Researchers and fans place considerable emphasis on identifying the first jazz recordings. Recent research indicates that composer and multi-instrumentalist Wilbur Sweatman made the first jazz records (including “Down Home Rag”) in December 1916—before the Original Dixieland Jazz Band recorded. A popular vaudevillian, Sweatman mastered the art of playing three reed instruments simultaneously (long before Rahsaan Roland Kirk) and was a sensation on the stage in the early 20th century and into the jazz age.

Because of their willingness to record, the Original Dixieland Jazz Band (ODJB), made up of white musicians, established a jazz canon with their records in early 1917. They became known as the inventors of the music, which flourished in subsequent years throughout the United States and beyond, causing numerous musicians to form bands and play the standards recorded by the ODJB.

Big bands were not only instantly national, but international as well. Its introduction to France by James Reese Europe’s “Hellfighters” is well known, and jazz bands arrived in the Far East shortly thereafter. A band from the United States performed in Japan as early as 1920, and the written record indicates the new music was prevalent in the Philippines as well as Japan by the early 1920s, just before the King Oliver Creole Jazz Band recorded.

Musical Features/Performance Style

During the early jazz era, orchestras expanded from seven to 16 instrumentalists. Although, as bands increased in size, some larger ones were successful playing without written arrangements, it was more difficult to improvise adequate performances. This resulted in an increased use of written arrangements, unnecessary for smaller New Orleans ensembles.

Eventually, musicians had to adapt to reading and writing arrangements to have sufficient repertoire from which to choose. Some big bands employed “riffs,” or repeated phrases, as essential elements of their style. Different riffs were assigned to various instrumental sections of the orchestra and played against each other; for example, the brass section might carry on a musical dialogue with the reeds. These musical conversations between sections of the band allowed individuals within the group to have an increased backdrop for soloing.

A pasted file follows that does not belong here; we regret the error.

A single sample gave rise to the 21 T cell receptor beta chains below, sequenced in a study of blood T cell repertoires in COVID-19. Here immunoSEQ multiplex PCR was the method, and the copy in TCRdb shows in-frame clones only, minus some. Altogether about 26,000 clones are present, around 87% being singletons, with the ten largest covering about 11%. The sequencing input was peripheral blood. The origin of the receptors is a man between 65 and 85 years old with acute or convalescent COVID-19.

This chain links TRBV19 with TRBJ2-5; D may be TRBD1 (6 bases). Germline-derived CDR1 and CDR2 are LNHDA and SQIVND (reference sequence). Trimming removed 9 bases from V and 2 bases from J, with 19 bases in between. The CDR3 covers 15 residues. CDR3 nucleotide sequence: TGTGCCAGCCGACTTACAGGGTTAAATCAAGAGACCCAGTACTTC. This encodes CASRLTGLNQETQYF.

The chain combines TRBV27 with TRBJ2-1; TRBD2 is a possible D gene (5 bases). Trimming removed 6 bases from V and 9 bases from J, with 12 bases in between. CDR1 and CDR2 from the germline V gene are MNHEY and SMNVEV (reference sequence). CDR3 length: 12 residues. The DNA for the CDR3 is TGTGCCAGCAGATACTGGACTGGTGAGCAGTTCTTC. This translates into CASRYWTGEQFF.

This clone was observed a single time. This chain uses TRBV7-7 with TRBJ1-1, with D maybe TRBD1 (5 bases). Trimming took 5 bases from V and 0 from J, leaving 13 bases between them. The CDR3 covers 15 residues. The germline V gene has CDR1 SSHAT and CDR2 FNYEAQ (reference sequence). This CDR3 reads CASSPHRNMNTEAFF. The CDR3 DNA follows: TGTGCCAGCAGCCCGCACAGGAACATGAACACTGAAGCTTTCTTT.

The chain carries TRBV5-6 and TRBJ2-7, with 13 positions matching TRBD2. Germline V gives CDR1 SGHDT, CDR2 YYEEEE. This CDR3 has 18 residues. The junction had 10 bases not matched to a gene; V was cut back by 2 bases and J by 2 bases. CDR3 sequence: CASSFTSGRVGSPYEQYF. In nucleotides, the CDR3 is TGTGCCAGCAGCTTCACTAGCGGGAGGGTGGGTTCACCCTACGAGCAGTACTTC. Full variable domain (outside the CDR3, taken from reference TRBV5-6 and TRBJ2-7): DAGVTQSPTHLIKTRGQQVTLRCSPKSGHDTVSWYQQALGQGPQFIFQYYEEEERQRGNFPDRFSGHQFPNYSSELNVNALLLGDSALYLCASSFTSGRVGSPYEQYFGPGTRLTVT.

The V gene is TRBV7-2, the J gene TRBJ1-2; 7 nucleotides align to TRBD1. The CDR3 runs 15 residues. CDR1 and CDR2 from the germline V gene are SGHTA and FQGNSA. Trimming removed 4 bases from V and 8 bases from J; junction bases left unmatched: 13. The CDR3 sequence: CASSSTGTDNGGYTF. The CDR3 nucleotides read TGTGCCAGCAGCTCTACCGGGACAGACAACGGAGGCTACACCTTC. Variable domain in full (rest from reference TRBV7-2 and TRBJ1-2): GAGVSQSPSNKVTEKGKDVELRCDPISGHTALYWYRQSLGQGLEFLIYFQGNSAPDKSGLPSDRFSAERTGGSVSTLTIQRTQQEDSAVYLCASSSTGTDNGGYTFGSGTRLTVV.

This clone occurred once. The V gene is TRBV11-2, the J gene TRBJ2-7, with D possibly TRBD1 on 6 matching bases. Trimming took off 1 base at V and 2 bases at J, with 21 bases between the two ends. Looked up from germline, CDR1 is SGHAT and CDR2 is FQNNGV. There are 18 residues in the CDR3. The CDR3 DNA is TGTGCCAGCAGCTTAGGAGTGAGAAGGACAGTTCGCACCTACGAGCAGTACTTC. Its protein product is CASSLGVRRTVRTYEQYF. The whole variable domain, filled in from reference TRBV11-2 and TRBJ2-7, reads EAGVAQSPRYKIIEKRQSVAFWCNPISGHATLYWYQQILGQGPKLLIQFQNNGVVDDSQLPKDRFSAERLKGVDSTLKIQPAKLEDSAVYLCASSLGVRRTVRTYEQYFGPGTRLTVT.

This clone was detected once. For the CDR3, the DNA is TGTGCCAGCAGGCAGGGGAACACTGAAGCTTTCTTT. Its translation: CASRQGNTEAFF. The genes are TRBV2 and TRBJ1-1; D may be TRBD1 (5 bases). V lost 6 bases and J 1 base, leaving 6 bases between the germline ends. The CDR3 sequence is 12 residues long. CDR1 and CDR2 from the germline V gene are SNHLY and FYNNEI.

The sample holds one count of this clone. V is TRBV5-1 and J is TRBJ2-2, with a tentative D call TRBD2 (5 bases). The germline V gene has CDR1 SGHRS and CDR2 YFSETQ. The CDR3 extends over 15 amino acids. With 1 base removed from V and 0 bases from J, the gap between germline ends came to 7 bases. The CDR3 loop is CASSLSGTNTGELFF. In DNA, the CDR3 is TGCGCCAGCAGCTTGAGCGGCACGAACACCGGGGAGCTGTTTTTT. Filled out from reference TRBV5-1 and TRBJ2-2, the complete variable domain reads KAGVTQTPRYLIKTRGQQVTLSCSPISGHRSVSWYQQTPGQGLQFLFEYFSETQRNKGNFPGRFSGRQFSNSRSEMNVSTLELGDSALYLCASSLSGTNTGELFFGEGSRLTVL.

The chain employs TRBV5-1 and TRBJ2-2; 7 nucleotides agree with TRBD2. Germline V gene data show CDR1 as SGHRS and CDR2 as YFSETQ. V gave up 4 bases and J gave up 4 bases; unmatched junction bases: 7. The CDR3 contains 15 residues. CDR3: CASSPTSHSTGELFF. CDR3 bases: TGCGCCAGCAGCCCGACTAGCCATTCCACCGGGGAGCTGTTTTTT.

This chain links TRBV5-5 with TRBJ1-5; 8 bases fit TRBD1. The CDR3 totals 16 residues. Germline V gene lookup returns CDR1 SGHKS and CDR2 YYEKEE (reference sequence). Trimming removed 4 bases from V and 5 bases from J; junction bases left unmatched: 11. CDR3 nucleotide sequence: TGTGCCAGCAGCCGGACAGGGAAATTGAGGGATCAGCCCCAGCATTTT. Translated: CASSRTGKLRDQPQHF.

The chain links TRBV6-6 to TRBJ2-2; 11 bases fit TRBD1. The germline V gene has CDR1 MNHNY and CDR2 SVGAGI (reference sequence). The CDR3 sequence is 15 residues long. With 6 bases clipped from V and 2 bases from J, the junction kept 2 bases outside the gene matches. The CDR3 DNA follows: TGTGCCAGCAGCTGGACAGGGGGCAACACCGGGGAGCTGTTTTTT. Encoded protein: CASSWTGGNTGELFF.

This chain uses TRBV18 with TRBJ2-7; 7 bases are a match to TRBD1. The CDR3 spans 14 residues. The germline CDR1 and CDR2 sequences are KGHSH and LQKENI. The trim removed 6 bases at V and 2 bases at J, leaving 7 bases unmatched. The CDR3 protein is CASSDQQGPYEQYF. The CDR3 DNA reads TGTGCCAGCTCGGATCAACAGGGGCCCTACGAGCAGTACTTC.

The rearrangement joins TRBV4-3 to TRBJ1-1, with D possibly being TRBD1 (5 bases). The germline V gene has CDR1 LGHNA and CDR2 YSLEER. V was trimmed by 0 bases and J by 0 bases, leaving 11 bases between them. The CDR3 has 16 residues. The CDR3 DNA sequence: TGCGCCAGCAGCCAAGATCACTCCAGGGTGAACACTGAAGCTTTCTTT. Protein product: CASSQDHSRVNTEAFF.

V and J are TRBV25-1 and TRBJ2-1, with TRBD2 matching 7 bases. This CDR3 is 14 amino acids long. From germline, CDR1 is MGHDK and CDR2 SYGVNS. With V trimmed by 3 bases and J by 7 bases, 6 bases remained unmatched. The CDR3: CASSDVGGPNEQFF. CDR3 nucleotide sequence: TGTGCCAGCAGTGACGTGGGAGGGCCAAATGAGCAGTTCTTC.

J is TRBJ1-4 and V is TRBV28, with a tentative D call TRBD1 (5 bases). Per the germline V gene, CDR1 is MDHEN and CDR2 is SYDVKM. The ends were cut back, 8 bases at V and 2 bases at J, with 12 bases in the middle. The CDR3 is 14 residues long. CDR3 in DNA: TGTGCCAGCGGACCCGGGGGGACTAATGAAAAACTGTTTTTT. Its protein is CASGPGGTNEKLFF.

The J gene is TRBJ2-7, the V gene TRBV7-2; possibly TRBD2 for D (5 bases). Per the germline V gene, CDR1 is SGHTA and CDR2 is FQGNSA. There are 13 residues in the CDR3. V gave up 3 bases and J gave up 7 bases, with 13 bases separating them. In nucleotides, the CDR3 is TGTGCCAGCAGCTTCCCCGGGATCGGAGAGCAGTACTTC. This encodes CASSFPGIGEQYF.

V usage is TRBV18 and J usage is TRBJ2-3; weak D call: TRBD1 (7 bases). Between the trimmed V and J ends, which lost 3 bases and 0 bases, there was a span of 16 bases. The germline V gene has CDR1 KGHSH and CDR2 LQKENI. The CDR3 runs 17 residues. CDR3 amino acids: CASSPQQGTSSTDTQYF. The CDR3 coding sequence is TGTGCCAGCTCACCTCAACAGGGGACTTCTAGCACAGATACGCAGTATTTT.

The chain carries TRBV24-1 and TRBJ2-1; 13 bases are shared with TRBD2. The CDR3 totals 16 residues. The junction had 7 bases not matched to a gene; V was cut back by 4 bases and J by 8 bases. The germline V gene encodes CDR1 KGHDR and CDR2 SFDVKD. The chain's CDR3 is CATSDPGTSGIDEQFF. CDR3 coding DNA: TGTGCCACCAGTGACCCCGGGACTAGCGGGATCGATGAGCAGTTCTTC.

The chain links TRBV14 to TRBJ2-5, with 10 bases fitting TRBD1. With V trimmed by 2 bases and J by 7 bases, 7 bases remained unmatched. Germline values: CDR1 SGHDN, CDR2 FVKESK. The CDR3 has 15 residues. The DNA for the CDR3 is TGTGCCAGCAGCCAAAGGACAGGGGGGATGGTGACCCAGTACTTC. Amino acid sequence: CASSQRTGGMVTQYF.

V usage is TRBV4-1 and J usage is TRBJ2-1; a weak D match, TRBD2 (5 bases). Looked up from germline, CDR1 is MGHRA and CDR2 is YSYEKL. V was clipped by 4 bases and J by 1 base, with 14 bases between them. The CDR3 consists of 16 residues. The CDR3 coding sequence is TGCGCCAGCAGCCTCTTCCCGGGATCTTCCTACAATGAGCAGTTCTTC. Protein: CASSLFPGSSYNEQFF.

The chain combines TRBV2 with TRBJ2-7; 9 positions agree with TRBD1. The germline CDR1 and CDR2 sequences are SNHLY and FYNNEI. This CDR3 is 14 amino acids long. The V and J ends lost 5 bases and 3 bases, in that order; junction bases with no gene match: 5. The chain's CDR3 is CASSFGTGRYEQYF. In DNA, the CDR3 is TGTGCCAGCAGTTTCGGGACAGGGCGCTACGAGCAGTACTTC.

In jazz, it is often difficult to distinguish between blues, popular, and jazz singers. Louis Armstrong, however, was seminal in defining a distinctive jazz vocal style by incorporating scat singing—an improvised technique in which wordless, sometimes nonsensical syllables substitute for an instrument—into his performances. “Heebie Jeebies” was one of the most famous songs that Armstrong popularized with his scat technique in the mid-1920s. Although Armstrong was not the first to actually record scat singing, a few jazz singers in the 1920s adopted his model, incorporating scat singing into their repertoire.


Jazz bands are primarily instrumental in orientation, but they slowly began to feature vocalists. Louis Armstrong, a trumpeter and singer, and “Jelly Roll” Morton, were amongst the first to perform popular songs of the day that were blues, ballads, novelty songs, and Broadway tunes. The lyrics are governed by these traditions.


  1. Armstrong, Louis. Louis Armstrong In His Own Words: Selected Writings. New York: Oxford University Press, 1999.
  2. Armstrong, Louis. Satchmo: My Life in New Orleans. New York: Da Capo Paperback, 1986 [1954].
  3. Gioia, Ted. The History of Jazz. New York: Oxford University Press, 1997.
  4. Lomax, Alan. Mister Jelly Roll: The Fortunes of Jelly Roll Morton, New Orleans Creole and "Inventor of Jazz" Berkeley: University of California Press, 2001 [1993].
  5. Shipton, Alyn. A New History of Jazz. New York: Continuum, 2001.
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The Timeline of African American Music by Portia K. Maultsby, Ph.D. presents the remarkable diversity of African American music, revealing the unique characteristics of each genre and style, from the earliest folk traditions to present-day popular music.

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Jessye Norman

Carnegie Hall’s interactive Timeline of African American Music is dedicated to the loving memory of the late soprano and recitalist Jessye Norman.

© 2008 Richard Termine

Special thanks to Dr. Portia K. Maultsby and to the Advisory Scholars for their commitment and thought-provoking contributions to this resource.

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The Timeline of African American Music has been made possible in part by a major grant from the National Endowment for the Humanities: Democracy demands wisdom. The project is also supported in part by a grant from the National Endowment for the Arts.